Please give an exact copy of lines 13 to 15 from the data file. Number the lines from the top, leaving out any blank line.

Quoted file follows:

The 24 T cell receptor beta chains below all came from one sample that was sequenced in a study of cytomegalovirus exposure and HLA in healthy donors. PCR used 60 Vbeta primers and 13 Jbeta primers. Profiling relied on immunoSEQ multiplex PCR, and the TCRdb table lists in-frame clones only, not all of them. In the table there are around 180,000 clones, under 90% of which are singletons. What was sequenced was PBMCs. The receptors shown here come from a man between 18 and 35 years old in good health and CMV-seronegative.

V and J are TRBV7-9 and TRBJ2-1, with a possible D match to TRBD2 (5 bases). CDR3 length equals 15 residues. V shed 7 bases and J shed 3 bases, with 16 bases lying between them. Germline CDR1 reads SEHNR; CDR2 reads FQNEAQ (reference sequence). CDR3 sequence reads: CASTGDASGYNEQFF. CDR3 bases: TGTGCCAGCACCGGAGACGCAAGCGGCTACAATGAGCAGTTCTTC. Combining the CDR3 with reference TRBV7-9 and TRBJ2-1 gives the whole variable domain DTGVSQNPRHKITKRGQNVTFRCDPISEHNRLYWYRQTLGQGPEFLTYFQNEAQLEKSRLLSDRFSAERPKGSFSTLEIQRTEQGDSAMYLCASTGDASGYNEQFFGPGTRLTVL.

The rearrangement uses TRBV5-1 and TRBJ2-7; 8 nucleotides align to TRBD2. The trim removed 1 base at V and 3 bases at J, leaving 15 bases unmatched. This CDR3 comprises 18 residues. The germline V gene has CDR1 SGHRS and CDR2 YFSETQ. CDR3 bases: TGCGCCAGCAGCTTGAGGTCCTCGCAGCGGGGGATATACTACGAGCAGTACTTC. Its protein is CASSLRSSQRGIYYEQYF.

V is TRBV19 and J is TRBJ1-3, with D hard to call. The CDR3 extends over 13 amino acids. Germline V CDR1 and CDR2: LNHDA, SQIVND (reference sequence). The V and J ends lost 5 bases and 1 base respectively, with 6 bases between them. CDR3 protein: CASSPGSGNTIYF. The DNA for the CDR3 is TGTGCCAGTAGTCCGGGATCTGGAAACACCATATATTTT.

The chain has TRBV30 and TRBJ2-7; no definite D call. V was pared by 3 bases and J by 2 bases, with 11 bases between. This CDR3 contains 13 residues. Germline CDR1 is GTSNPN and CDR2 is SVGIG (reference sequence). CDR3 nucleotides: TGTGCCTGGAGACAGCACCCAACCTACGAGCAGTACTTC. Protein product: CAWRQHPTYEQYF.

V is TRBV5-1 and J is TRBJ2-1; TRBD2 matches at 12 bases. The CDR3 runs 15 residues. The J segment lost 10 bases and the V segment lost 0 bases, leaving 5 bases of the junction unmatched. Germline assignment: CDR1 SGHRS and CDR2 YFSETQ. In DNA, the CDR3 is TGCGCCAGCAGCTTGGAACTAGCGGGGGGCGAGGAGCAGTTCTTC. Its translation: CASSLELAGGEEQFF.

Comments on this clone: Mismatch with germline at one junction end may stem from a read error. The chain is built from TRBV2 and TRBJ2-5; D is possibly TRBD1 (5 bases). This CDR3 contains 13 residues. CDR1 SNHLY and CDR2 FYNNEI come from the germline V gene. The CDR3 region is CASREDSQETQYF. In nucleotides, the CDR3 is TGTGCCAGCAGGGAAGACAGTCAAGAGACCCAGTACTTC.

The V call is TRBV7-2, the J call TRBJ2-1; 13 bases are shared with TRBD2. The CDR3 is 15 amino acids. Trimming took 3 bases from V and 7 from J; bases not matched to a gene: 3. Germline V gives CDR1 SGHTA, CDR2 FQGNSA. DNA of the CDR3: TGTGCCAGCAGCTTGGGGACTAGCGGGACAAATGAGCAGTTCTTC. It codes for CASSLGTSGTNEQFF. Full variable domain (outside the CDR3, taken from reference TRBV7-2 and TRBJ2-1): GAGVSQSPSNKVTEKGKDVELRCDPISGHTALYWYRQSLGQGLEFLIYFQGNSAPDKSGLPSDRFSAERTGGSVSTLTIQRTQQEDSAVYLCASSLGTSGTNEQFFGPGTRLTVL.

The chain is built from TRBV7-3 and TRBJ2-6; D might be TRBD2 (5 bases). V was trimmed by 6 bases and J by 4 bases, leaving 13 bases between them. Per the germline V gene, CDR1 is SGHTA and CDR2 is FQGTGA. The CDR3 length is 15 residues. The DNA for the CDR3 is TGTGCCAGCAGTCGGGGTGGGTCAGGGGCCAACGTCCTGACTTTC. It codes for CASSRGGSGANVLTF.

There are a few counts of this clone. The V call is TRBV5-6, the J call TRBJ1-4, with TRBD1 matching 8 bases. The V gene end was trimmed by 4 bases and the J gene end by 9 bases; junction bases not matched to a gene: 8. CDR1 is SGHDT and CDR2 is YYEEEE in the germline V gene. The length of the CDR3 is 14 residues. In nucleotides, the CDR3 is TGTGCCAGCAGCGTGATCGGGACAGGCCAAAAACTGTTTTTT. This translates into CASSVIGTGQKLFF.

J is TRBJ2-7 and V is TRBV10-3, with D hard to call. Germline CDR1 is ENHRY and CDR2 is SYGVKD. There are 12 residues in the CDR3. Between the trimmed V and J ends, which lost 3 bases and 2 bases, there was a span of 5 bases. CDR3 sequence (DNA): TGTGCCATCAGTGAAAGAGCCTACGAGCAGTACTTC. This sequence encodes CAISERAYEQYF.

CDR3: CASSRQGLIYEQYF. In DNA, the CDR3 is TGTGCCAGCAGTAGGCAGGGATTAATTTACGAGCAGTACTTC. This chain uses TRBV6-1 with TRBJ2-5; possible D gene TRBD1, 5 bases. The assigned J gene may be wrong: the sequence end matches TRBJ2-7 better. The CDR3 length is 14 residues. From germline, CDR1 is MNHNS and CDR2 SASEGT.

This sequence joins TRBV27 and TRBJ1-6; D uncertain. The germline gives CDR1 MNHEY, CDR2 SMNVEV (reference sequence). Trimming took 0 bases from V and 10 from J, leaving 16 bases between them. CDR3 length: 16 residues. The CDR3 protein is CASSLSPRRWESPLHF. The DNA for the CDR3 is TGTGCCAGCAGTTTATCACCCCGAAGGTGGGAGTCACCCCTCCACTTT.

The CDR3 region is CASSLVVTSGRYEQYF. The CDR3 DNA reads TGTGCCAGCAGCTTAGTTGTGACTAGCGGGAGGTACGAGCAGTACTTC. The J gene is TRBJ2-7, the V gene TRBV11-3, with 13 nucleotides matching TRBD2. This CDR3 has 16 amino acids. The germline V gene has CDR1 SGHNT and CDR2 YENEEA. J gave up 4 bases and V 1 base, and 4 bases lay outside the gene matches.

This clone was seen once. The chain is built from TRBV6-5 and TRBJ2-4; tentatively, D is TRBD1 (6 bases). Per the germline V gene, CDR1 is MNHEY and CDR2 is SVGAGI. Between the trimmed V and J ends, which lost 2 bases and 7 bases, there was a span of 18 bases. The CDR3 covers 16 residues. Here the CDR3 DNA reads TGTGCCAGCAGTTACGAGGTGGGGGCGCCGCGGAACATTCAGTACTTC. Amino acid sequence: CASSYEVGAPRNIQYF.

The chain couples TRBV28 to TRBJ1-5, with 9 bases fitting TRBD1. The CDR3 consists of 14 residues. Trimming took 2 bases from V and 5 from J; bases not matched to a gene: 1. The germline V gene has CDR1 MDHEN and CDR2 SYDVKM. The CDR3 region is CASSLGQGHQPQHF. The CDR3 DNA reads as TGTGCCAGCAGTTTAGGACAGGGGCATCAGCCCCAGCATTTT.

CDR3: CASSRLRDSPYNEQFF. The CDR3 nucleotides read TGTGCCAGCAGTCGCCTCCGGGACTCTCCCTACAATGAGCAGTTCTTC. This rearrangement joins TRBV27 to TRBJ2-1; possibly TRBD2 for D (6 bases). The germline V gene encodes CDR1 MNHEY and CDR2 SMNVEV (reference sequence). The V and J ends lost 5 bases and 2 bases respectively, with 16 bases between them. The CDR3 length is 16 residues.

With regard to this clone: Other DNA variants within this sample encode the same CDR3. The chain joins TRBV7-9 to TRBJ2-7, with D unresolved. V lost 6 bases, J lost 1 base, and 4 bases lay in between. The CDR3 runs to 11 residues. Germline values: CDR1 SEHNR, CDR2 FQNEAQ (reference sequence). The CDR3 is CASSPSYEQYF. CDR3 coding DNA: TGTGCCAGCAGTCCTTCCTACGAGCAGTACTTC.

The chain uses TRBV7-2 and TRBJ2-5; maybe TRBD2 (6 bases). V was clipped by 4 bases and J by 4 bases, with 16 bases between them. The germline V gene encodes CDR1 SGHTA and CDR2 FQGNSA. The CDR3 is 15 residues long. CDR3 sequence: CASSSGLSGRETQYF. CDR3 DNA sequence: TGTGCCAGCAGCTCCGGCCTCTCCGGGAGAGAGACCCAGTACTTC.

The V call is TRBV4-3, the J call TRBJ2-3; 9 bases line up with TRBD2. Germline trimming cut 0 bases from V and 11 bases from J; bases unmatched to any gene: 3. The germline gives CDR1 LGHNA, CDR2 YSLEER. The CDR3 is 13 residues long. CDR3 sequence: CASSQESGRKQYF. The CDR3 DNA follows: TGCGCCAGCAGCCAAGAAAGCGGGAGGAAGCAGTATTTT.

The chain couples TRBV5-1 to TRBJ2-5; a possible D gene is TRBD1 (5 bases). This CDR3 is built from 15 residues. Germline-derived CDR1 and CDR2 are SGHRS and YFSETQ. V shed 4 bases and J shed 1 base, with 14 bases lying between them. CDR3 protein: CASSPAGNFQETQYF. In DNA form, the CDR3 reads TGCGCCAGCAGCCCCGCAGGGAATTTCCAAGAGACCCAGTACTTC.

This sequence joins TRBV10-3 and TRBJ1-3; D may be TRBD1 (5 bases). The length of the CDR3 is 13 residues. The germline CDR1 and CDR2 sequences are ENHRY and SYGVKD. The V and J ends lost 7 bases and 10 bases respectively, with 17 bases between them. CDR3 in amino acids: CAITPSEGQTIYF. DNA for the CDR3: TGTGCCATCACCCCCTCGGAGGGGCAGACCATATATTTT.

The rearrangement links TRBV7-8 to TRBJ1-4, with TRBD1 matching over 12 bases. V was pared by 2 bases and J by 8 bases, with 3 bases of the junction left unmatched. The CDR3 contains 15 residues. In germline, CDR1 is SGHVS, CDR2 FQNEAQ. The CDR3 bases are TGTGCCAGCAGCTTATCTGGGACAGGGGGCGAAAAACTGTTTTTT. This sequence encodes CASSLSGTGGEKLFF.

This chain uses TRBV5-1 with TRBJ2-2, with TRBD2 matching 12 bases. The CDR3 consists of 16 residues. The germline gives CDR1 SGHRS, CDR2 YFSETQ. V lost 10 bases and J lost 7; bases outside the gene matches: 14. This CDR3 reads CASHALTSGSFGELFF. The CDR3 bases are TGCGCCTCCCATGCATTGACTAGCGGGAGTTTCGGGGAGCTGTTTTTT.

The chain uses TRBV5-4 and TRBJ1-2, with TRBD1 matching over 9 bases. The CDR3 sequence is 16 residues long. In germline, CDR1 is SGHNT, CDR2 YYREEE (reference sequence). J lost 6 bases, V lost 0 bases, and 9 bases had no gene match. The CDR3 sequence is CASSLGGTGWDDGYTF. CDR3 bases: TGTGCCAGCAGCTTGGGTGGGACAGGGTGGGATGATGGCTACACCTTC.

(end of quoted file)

This sequence joins TRBV27 and TRBJ1-6; D uncertain. The germline gives CDR1 MNHEY, CDR2 SMNVEV (reference sequence). Trimming took 0 bases from V and 10 from J, leaving 16 bases between them. CDR3 length: 16 residues. The CDR3 protein is CASSLSPRRWESPLHF. The DNA for the CDR3 is TGTGCCAGCAGTTTATCACCCCGAAGGTGGGAGTCACCCCTCCACTTT.

The CDR3 region is CASSLVVTSGRYEQYF. The CDR3 DNA reads TGTGCCAGCAGCTTAGTTGTGACTAGCGGGAGGTACGAGCAGTACTTC. The J gene is TRBJ2-7, the V gene TRBV11-3, with 13 nucleotides matching TRBD2. This CDR3 has 16 amino acids. The germline V gene has CDR1 SGHNT and CDR2 YENEEA. J gave up 4 bases and V 1 base, and 4 bases lay outside the gene matches.

This clone was seen once. The chain is built from TRBV6-5 and TRBJ2-4; tentatively, D is TRBD1 (6 bases). Per the germline V gene, CDR1 is MNHEY and CDR2 is SVGAGI. Between the trimmed V and J ends, which lost 2 bases and 7 bases, there was a span of 18 bases. The CDR3 covers 16 residues. Here the CDR3 DNA reads TGTGCCAGCAGTTACGAGGTGGGGGCGCCGCGGAACATTCAGTACTTC. Amino acid sequence: CASSYEVGAPRNIQYF.